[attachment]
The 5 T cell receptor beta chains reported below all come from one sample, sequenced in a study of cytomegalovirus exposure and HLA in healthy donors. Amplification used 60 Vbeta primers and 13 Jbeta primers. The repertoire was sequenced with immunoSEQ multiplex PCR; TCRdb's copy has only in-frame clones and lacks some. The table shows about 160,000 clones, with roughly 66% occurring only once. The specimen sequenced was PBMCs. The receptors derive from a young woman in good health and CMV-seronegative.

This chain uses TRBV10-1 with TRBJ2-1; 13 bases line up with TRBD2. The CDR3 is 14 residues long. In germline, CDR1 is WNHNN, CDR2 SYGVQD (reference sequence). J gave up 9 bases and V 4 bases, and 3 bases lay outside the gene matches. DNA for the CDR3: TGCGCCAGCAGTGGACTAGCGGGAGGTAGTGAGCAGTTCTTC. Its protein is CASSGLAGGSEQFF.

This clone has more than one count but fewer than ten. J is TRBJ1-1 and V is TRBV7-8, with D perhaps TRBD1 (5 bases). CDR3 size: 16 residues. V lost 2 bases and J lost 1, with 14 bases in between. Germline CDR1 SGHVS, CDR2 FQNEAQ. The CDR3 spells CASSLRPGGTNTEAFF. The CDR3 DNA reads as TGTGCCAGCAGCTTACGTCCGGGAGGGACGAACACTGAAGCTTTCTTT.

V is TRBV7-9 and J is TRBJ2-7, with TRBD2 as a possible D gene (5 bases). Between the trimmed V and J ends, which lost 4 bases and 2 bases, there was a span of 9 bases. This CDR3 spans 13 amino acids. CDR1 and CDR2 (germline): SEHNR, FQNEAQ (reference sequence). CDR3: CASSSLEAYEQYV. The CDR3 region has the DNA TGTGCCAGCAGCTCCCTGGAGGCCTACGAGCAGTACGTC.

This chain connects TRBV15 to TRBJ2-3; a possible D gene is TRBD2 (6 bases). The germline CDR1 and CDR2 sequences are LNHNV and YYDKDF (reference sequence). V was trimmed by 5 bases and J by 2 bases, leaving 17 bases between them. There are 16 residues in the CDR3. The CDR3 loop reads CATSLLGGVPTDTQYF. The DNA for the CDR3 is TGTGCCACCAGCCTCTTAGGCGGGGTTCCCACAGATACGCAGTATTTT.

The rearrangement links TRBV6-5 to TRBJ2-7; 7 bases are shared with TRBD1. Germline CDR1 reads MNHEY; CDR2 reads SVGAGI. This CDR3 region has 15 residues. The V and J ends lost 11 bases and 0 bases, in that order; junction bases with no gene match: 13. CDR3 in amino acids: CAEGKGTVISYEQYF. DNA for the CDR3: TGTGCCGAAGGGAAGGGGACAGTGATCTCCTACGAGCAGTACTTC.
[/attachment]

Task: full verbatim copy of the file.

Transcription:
The 5 T cell receptor beta chains reported below all come from one sample, sequenced in a study of cytomegalovirus exposure and HLA in healthy donors. Amplification used 60 Vbeta primers and 13 Jbeta primers. The repertoire was sequenced with immunoSEQ multiplex PCR; TCRdb's copy has only in-frame clones and lacks some. The table shows about 160,000 clones, with roughly 66% occurring only once. The specimen sequenced was PBMCs. The receptors derive from a young woman in good health and CMV-seronegative.

This chain uses TRBV10-1 with TRBJ2-1; 13 bases line up with TRBD2. The CDR3 is 14 residues long. In germline, CDR1 is WNHNN, CDR2 SYGVQD (reference sequence). J gave up 9 bases and V 4 bases, and 3 bases lay outside the gene matches. DNA for the CDR3: TGCGCCAGCAGTGGACTAGCGGGAGGTAGTGAGCAGTTCTTC. Its protein is CASSGLAGGSEQFF.

This clone has more than one count but fewer than ten. J is TRBJ1-1 and V is TRBV7-8, with D perhaps TRBD1 (5 bases). CDR3 size: 16 residues. V lost 2 bases and J lost 1, with 14 bases in between. Germline CDR1 SGHVS, CDR2 FQNEAQ. The CDR3 spells CASSLRPGGTNTEAFF. The CDR3 DNA reads as TGTGCCAGCAGCTTACGTCCGGGAGGGACGAACACTGAAGCTTTCTTT.

V is TRBV7-9 and J is TRBJ2-7, with TRBD2 as a possible D gene (5 bases). Between the trimmed V and J ends, which lost 4 bases and 2 bases, there was a span of 9 bases. This CDR3 spans 13 amino acids. CDR1 and CDR2 (germline): SEHNR, FQNEAQ (reference sequence). CDR3: CASSSLEAYEQYV. The CDR3 region has the DNA TGTGCCAGCAGCTCCCTGGAGGCCTACGAGCAGTACGTC.

This chain connects TRBV15 to TRBJ2-3; a possible D gene is TRBD2 (6 bases). The germline CDR1 and CDR2 sequences are LNHNV and YYDKDF (reference sequence). V was trimmed by 5 bases and J by 2 bases, leaving 17 bases between them. There are 16 residues in the CDR3. The CDR3 loop reads CATSLLGGVPTDTQYF. The DNA for the CDR3 is TGTGCCACCAGCCTCTTAGGCGGGGTTCCCACAGATACGCAGTATTTT.

The rearrangement links TRBV6-5 to TRBJ2-7; 7 bases are shared with TRBD1. Germline CDR1 reads MNHEY; CDR2 reads SVGAGI. This CDR3 region has 15 residues. The V and J ends lost 11 bases and 0 bases, in that order; junction bases with no gene match: 13. CDR3 in amino acids: CAEGKGTVISYEQYF. DNA for the CDR3: TGTGCCGAAGGGAAGGGGACAGTGATCTCCTACGAGCAGTACTTC.